What do you wish for other companies in the oil & gas sector that have few women at the helm?
Although increases in gender diversity in oil and gas are encouraging, there is still a sizable gender gap in the industry. Women currently make up about one-quarter of oil and gas employees worldwide – and only 17% hold senior and executive-level positions.
The problem of untapped female talent is not unique to the oil and gas industry, but it’s more pronounced than other industries. Specific to oil and gas, there is a hollow middle, which means there are not many women in middle management to promote to leadership positions and those suitable for senior promotions have chosen to leave the industry. It created a smaller pool of women available for advancement.
To address the disparities, the industry should be encouraged to hire or promote the best candidate for every position, rather than making choices based on statistics or percentages or (gasp) gender. For this to happen, women need to have a seat at the table.
Absolutely. And yet there continue to be issues with hiring that hamper gender diversity. How might companies overcome these challenges?
There are a host of things companies can do to address diversity in the workplace. First and foremost, the company culture must embrace inclusivity to attract and retain a diverse workforce. This can be done by continuously assessing and reassessing best practices for gender diversity and, by extension, diversity and inclusion.
Statically, men will apply for a position if they’re 60% qualified, whereas women typically only apply if they meet 100% of the job requirements. This means all gender biases must be removed from job descriptions.
Everyone has some level of unconscious bias, whether it’s realized or not. Recognizing them is a wonderful first step in overcoming them in the recruiting and hiring process. Companies will be well served to provide training to mitigate unconscious bias, be it race, sexual orientation, religion, or other reasons, and encourage inclusive hiring.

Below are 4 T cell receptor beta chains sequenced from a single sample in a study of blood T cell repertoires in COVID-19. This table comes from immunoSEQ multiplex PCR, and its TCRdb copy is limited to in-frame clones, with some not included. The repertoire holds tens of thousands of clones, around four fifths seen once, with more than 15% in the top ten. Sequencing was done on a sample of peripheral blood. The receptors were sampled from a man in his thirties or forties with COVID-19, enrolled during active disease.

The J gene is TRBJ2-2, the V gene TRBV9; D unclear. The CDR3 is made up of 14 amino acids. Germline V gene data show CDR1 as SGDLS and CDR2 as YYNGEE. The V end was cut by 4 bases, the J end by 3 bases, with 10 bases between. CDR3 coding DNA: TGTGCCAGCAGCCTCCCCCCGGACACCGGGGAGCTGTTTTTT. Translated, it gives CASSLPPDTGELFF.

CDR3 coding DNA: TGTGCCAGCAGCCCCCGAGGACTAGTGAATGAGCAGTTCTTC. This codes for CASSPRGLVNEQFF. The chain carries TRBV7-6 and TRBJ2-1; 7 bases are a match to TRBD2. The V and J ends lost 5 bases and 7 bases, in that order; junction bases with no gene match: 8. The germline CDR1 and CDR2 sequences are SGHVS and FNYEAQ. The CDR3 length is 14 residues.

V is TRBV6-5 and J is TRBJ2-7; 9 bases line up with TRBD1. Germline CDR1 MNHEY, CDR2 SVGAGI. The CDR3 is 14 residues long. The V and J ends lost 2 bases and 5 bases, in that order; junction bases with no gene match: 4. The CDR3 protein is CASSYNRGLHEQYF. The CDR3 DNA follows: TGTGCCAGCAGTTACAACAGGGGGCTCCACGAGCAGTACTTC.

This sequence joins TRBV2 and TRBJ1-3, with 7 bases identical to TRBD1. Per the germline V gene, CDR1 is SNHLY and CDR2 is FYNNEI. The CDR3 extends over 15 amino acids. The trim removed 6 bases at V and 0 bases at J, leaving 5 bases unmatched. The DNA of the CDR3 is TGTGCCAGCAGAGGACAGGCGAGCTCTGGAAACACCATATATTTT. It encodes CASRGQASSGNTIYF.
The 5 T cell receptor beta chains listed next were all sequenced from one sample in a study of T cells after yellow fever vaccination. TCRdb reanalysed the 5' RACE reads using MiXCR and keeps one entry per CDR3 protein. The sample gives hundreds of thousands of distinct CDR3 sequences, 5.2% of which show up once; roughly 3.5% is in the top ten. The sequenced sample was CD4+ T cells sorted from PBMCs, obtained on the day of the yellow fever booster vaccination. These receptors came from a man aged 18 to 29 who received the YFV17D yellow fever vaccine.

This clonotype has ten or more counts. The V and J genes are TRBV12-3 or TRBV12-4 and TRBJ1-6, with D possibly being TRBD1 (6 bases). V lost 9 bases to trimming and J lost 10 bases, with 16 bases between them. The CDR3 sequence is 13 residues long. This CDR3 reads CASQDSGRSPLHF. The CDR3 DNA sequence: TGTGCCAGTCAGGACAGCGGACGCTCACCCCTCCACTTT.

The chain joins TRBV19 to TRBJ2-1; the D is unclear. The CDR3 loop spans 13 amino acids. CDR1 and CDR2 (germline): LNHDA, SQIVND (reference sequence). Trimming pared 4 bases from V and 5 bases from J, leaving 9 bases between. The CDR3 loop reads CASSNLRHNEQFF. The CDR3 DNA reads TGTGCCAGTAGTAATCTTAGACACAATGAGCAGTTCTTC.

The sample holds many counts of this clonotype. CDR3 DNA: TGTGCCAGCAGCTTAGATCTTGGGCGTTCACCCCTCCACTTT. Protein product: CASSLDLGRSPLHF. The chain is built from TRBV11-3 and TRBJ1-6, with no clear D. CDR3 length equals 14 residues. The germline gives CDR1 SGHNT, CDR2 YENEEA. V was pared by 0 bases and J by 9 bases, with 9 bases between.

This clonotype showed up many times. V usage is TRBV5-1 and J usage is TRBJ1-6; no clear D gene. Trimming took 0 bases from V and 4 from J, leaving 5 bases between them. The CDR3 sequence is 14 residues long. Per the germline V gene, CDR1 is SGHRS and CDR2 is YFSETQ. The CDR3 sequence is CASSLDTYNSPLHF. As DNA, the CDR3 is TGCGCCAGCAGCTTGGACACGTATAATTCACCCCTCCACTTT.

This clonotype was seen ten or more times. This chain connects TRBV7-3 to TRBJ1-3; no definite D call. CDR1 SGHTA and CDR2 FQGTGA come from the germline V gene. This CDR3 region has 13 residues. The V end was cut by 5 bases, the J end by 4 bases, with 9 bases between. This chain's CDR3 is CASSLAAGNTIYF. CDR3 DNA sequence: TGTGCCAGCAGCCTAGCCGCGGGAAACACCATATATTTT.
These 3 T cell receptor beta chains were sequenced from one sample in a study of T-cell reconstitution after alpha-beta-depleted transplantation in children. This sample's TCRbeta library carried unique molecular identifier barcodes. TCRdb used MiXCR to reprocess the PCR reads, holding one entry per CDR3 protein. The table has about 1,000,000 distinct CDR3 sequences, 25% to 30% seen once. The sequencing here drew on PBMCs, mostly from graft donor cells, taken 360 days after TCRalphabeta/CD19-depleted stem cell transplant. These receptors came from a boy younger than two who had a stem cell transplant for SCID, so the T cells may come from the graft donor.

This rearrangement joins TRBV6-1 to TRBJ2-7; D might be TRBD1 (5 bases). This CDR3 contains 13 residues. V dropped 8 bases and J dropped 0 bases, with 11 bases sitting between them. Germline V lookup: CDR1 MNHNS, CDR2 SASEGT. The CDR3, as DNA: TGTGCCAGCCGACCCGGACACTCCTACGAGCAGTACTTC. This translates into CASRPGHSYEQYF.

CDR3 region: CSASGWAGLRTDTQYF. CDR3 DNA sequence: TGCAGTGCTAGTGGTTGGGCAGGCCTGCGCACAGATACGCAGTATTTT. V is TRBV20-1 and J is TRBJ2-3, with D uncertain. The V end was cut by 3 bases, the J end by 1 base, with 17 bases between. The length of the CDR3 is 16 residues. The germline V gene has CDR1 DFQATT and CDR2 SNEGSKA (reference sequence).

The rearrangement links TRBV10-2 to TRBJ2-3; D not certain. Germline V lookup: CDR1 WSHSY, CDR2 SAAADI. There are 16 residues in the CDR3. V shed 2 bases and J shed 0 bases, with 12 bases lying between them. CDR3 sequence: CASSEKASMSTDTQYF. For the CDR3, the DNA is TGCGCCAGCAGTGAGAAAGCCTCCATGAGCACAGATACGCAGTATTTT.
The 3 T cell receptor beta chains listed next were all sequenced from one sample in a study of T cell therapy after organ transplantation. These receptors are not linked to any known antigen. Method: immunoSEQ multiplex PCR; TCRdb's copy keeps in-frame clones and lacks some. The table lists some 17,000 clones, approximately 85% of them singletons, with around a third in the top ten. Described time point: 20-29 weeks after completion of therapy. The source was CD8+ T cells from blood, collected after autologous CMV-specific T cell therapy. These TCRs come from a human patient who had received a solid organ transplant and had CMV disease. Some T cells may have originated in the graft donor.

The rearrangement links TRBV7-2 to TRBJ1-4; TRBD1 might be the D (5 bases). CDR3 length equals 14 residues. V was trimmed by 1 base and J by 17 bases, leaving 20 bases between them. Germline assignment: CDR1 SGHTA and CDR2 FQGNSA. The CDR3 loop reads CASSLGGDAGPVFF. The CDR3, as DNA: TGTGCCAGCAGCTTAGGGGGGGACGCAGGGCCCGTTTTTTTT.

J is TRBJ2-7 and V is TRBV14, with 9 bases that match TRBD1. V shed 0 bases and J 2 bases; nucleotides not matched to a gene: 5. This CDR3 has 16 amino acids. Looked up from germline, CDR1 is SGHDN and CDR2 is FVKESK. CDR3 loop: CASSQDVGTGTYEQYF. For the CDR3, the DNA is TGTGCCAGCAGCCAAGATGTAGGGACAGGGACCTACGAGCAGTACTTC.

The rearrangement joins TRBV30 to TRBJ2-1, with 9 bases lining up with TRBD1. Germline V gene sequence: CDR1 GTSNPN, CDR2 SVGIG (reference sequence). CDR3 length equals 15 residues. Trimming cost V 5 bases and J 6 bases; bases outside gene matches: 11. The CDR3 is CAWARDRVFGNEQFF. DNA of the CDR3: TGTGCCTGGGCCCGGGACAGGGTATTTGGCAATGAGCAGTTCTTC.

By providing extensive and comprehensive training courses, employees can be educated on eliminating unconscious bias when pre-screening and interviewing candidates. They can then be trained to seek and find diverse talent, create inclusive job descriptions, and engage in inclusive interviewing practices.
In addition to unconscious bias, are there other reasons for few women leaders in oil & gas?
According to research conducted by McKinsey & Company, the problem is in the pipeline. Only a third of entry-level employees in the oil and gas industry are female, which puts the industry last in female participation at entry level compared to other sectors.
Should they be lucky enough to get hired, entry-level young women look for role models in positions to which they aspire, but the participation of women in those positions is limited. It’s an indirect message that those positions are not for them. In addition, senior leaders tend to mentor those who remind them of themselves.
Young women have a more challenging time finding mentors and champions at higher levels in their organizations, which leads to them being passed over for those critical moves into roles of greater responsibility. Ironically, this drain is referred to as the “leaky pipeline.”
When women hit mid-career, they face entirely different roadblocks. Career paths are rigid and relatively predetermined, with milestones measured by a specific sequence of professional experience and skill development. In working to break through the mid-career barrier, some executive positions are not presented to women because men assume they lack the required flexibility due to presumed family demands – yet they’re often not asked. Women who push through are tasked with broadening their mindset and challenging the assumptions of male colleagues making hiring and promotion decisions.
Wow, the leak in the pipeline is awful. Looking back, what was a significant barrier in your career, and how did you overcome it?
I have never seen my gender as a challenge, even in this male-dominated industry. I have always been straightforward in my approach to the next steps in my career and always asked for what I wanted. In establishing my place as the leader of Merichem and in the boardroom, I was my own advocate. I am completely confident in my aptitude and abilities to run this business.